The Senate Finance Committee recently approved by a voice vote the “Endangered Species Recovery Act of 2007” (S. 700). The legislation would amend the Internal Revenue Code to establish tax credits for landowners who voluntarily put easements on their property, and create tax incentives to landowners who aid in the recovery of species classified as threatened or endangered under the Endangered Species Act (ESA). The measure reported from the Senate Finance Committee is part of a larger package of conservation measures, “Habitat and Land Conservation Act of 2007,” being considered by Congress. S. 700, initially introduced in February 2007 by Senators Blanche Lincoln (D-AR) and Mike Crapo (R-ID), has received strong bipartisan support.
The legislation would:
-Permanently extend tax incentives for farmers, ranchers, and other eligible taxpayers who establish conservation easements,
-Establish credits for taxpayers who take voluntary measures to help protect and restore the habitats of threatened or endangered species,
-Establish a tax deduction for the cost of specific actions recommended in habitat recovery plans approved under the Endangered Species Act taken by taxpayers,
-Allow taxpayers to exclude from taxable income any payments received from the federal government under certain cost-sharing conservation programs,
-Extend a provision to allow taxpayers to fully deduct the costs of environmental cleanups in the year the costs are incurred.
Senate Finance Committee Chairman, Max Baucus (D-MT) praised the bill stating, “America’s farmers, ranchers, and landowners have a big role to play in the preservation of America’s diverse wildlife and of crucial hunting and fishing lands. This legislation rewards their conservation activities, and guarantees that future generations will enjoy America’s great natural bounty just as much as we do today.”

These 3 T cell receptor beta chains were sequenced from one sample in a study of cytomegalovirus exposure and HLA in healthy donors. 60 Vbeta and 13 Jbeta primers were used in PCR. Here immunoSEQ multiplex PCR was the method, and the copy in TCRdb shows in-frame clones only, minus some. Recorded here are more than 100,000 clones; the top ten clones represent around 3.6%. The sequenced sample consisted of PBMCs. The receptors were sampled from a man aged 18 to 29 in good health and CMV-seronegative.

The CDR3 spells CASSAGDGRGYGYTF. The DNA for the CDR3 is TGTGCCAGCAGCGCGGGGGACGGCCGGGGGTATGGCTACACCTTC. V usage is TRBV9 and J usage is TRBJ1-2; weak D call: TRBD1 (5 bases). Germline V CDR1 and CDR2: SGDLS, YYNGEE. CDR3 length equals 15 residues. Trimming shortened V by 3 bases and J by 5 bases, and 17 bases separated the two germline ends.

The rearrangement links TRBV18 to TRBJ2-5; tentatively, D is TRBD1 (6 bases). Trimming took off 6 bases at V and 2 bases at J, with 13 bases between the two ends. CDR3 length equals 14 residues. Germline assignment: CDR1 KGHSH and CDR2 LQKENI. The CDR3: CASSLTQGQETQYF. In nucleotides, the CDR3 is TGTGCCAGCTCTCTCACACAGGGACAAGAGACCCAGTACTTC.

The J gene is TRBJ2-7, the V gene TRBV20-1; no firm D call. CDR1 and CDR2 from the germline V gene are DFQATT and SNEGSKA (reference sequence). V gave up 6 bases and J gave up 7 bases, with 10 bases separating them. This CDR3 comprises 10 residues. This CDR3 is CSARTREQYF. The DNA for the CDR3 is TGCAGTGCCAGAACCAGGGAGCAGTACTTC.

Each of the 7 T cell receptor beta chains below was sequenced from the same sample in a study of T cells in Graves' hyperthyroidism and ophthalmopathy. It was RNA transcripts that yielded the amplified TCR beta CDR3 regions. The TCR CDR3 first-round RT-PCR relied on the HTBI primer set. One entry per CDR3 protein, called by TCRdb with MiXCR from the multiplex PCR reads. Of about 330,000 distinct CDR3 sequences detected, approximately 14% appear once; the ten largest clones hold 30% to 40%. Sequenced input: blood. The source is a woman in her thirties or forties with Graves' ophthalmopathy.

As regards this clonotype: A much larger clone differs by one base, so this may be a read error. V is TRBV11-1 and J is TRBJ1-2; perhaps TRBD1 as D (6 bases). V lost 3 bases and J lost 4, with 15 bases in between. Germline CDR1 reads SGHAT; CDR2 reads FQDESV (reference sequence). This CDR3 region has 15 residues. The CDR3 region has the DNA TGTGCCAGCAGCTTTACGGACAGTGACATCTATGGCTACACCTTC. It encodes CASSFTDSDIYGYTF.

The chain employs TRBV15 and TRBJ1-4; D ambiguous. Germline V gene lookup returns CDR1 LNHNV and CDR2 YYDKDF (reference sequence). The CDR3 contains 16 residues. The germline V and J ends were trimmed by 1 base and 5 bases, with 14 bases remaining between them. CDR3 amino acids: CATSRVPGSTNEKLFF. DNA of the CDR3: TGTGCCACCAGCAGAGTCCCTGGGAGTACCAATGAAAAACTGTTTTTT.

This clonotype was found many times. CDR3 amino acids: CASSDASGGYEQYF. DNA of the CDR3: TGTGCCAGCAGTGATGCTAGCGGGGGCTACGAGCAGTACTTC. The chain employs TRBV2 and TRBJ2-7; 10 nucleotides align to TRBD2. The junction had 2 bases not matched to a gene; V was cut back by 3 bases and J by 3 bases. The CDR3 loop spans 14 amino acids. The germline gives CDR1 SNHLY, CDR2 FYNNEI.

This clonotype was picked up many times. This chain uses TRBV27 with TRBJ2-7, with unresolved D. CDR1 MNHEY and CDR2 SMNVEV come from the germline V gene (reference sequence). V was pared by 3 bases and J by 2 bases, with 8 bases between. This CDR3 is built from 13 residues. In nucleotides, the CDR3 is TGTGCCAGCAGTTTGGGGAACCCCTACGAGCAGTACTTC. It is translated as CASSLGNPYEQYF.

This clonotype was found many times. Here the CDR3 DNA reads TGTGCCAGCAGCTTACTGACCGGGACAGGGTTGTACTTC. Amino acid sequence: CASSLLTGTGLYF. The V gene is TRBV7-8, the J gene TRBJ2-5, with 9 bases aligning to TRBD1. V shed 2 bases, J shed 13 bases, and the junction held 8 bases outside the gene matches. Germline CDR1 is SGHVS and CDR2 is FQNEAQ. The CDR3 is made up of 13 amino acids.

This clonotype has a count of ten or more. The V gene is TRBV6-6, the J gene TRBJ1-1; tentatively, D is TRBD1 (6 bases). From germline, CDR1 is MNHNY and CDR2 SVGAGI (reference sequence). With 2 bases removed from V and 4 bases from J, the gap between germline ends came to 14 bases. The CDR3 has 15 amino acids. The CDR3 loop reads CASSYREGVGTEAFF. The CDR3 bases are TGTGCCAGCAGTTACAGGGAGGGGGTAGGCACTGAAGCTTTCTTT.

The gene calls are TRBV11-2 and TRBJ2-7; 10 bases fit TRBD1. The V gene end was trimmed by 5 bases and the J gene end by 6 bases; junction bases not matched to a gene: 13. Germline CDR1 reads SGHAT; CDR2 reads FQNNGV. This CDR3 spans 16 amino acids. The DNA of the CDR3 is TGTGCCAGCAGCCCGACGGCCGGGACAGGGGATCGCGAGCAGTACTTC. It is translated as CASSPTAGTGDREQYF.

The legislation has also been favorably received by non-governmental organizations ranging from environmental organizations to farm groups. “We applaud Senator Crapo and the bill’s cosponsors for supporting a solution that is a win-win for wildlife and landowners,” said John Kostyack of the National Wildlife Federation. American Farm Bureau Federation (AFBF) president Bob Stallman echoed a similar sentiment, “Encouraging landowners to proactively improve habitat because they want to, instead of passively acknowledging habitat through land use restrictions, will greatly enhance the recovery of listed species.”
The ESA has been awaiting reauthorization since 1992, however, efforts often stalled on touchy subjects such as the definition of “species recovery” and the law’s regulatory requirements. Previous attempts to overhaul the ESA have focused on eliminating “critical habitat” and requiring field-tested, peer-reviewed, and published information to list species.
In 2006, the nonprofit Keystone Center convened a working group to discuss revamping the ESA at the request of six U.S. senators. The group included environmentalists, landowners, academics, attorneys, timber companies and homebuilders. The panel wrote that “in short order” the act could do a better job of protecting wildlife habitat. The question of “how that ought to be accomplished,” the letter continued, is a much stickier subject. The panelists agreed on the government’s need to create more incentives for landowners and industry to preserve habitat.
With private lands housing 80 percent of listed species, Stallman said AFBF is absolutely convinced that cooperation with private landowners is essential if the ESA is to achieve its goal of recovering species; “the tax credits and deductions provided in the bill offer that encouragement.”
A similar bill (H.R. 1422), sponsored by Representatives Don Young (R-AK) and Mike Thompson (D-CA), is currently under consideration in the House Ways and Means Committee.
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